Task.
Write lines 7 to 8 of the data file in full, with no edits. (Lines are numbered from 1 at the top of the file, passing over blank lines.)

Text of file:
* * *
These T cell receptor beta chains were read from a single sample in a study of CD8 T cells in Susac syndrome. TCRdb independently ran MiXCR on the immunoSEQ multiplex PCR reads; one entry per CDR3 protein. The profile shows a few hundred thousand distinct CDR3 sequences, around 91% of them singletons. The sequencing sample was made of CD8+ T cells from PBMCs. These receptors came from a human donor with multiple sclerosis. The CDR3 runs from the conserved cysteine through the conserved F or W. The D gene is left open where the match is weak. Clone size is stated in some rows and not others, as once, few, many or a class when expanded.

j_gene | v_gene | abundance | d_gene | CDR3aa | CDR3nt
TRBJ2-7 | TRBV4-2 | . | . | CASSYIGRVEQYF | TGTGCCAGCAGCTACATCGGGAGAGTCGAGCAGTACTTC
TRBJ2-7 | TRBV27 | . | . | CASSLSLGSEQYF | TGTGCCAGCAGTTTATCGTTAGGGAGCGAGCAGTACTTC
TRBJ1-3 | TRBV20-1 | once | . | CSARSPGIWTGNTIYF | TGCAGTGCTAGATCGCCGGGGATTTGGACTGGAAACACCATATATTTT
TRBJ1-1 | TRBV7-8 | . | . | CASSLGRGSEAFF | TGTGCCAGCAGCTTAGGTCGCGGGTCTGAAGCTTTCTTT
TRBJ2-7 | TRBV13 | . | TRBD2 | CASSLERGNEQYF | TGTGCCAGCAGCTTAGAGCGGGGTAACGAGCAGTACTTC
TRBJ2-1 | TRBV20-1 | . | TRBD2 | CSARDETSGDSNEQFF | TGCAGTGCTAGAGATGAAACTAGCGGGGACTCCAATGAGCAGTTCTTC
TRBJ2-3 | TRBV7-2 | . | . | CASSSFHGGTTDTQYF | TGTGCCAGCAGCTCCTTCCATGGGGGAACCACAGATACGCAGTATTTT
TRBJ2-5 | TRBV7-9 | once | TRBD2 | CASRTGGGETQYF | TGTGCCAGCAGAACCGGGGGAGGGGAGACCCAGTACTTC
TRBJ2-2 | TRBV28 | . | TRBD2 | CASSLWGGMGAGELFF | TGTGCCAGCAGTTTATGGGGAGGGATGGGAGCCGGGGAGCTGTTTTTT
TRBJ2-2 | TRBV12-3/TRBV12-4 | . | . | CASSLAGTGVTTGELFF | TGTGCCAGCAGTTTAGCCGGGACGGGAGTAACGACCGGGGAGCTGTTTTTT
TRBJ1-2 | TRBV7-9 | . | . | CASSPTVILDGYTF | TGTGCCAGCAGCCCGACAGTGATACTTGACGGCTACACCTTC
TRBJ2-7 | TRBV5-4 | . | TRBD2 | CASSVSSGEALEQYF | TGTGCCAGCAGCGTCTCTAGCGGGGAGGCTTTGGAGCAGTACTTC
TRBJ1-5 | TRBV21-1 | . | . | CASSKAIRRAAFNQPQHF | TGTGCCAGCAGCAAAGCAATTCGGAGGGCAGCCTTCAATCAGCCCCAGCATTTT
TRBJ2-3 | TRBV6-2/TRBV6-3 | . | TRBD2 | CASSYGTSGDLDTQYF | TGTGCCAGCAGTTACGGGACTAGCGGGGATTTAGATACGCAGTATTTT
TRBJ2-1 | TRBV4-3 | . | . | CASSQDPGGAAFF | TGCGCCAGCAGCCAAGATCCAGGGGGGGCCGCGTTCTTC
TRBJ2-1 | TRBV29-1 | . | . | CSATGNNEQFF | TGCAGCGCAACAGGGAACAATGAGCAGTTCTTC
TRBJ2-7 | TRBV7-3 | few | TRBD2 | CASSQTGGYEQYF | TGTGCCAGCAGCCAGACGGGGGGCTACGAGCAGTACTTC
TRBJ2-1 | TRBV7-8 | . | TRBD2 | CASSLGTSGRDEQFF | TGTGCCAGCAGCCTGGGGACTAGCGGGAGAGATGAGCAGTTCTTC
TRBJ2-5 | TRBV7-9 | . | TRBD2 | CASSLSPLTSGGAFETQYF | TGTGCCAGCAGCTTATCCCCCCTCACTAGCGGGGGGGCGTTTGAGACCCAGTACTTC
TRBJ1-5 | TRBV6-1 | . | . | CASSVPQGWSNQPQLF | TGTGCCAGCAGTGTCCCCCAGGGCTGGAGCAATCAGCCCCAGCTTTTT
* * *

TRBJ2-7 | TRBV13 | . | TRBD2 | CASSLERGNEQYF | TGTGCCAGCAGCTTAGAGCGGGGTAACGAGCAGTACTTC
TRBJ2-1 | TRBV20-1 | . | TRBD2 | CSARDETSGDSNEQFF | TGCAGTGCTAGAGATGAAACTAGCGGGGACTCCAATGAGCAGTTCTTC